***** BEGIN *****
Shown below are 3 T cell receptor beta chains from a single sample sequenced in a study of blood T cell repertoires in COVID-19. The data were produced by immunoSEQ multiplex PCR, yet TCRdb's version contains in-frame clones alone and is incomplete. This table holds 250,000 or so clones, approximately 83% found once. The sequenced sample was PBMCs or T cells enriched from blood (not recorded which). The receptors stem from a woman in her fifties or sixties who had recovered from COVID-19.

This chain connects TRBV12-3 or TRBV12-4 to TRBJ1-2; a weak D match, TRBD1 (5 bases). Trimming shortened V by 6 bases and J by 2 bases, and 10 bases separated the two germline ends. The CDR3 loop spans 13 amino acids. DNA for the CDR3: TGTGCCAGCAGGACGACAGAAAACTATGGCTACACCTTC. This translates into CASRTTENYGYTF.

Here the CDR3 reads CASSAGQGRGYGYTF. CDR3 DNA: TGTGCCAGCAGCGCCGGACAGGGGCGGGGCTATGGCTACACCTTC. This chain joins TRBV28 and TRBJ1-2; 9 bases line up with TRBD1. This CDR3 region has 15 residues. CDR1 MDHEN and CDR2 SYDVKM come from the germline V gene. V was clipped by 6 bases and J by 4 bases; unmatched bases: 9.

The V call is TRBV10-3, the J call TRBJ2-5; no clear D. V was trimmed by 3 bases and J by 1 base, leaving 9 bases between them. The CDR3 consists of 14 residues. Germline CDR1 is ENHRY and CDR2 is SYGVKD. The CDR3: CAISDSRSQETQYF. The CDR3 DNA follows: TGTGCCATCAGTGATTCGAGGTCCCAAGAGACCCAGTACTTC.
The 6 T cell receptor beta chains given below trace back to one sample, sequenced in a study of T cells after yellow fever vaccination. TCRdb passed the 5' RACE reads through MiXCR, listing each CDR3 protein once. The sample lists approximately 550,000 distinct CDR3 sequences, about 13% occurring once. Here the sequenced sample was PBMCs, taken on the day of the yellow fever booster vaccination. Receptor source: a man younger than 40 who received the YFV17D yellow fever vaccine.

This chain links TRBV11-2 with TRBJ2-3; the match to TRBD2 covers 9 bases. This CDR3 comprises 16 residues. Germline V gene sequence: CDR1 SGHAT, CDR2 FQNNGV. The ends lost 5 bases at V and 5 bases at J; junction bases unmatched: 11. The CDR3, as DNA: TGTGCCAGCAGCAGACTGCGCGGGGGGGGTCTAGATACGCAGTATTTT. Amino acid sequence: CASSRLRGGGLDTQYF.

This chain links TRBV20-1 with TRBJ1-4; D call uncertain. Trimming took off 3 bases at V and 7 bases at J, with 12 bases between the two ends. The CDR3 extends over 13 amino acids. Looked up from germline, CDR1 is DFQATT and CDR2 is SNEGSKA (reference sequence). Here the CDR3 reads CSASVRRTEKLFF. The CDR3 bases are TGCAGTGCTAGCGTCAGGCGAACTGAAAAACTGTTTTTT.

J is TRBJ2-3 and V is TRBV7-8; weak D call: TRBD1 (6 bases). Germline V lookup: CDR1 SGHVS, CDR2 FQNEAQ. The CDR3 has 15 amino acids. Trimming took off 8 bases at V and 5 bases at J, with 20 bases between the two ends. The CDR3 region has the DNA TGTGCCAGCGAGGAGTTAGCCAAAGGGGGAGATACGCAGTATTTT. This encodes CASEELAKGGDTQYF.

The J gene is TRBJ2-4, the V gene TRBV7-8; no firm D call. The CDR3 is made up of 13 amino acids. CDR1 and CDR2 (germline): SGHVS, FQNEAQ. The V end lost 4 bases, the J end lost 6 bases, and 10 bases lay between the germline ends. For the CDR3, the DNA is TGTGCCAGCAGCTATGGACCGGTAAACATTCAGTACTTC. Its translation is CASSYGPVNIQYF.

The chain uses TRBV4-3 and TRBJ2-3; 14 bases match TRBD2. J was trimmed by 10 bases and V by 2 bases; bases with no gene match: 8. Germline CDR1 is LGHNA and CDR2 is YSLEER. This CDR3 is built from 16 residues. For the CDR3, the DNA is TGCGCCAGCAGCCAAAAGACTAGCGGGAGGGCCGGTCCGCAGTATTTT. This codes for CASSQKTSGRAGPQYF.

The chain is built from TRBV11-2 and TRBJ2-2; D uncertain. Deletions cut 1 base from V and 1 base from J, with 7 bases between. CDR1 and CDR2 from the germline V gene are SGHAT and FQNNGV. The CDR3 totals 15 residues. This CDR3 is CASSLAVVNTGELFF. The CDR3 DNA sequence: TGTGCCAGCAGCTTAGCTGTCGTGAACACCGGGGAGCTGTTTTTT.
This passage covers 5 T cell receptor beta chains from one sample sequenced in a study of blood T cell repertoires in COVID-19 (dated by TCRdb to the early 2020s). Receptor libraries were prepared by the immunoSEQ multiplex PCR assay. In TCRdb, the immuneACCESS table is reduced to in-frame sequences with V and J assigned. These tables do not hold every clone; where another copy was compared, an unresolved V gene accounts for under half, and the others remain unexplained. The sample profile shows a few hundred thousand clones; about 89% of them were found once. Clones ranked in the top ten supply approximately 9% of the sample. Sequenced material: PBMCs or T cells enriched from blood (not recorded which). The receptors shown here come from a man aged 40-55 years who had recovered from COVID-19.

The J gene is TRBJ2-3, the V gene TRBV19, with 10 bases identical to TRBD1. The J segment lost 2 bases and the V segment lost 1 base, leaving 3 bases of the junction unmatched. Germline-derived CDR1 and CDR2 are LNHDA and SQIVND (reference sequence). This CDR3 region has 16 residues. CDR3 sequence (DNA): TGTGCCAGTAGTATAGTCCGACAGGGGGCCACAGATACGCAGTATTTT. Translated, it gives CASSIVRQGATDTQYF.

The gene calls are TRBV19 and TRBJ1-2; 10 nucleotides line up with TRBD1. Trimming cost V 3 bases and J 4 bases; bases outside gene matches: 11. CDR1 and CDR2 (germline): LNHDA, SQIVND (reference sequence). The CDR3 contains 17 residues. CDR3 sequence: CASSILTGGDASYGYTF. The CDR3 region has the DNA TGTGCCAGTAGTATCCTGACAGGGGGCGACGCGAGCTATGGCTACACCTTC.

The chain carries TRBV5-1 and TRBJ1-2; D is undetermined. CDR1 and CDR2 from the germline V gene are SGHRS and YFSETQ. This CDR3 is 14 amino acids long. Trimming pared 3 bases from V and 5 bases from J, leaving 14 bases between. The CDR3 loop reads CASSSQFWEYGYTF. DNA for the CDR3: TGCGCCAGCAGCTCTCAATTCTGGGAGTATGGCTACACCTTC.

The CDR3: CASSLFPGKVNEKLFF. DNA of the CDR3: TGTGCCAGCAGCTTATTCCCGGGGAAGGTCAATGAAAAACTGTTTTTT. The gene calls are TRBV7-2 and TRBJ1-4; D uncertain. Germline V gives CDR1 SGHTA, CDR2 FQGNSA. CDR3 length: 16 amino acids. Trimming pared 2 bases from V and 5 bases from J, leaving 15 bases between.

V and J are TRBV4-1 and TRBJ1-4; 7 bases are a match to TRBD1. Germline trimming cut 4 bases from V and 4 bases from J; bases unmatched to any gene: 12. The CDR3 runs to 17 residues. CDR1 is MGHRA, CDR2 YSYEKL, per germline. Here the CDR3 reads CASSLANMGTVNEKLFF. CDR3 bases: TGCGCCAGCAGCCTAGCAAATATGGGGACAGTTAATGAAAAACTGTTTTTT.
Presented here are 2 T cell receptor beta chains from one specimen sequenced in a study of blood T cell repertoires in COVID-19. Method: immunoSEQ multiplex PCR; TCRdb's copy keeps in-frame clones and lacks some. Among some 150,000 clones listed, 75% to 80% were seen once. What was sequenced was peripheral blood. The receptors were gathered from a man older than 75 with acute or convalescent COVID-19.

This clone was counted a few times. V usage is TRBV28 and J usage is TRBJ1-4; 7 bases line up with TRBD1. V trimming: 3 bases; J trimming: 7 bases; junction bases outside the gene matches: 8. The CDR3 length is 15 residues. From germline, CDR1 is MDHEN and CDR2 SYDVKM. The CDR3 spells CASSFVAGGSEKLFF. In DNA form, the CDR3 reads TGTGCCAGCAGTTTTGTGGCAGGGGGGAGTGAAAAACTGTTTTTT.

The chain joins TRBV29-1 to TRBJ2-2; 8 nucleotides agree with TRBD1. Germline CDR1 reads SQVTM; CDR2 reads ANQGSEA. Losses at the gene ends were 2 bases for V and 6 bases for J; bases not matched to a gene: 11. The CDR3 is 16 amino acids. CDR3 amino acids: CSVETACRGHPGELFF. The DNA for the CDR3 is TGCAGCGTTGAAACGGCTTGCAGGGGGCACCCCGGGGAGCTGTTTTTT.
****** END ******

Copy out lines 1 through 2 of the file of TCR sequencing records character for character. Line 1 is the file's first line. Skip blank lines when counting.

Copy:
Shown below are 3 T cell receptor beta chains from a single sample sequenced in a study of blood T cell repertoires in COVID-19. The data were produced by immunoSEQ multiplex PCR, yet TCRdb's version contains in-frame clones alone and is incomplete. This table holds 250,000 or so clones, approximately 83% found once. The sequenced sample was PBMCs or T cells enriched from blood (not recorded which). The receptors stem from a woman in her fifties or sixties who had recovered from COVID-19.

This chain connects TRBV12-3 or TRBV12-4 to TRBJ1-2; a weak D match, TRBD1 (5 bases). Trimming shortened V by 6 bases and J by 2 bases, and 10 bases separated the two germline ends. The CDR3 loop spans 13 amino acids. DNA for the CDR3: TGTGCCAGCAGGACGACAGAAAACTATGGCTACACCTTC. This translates into CASRTTENYGYTF.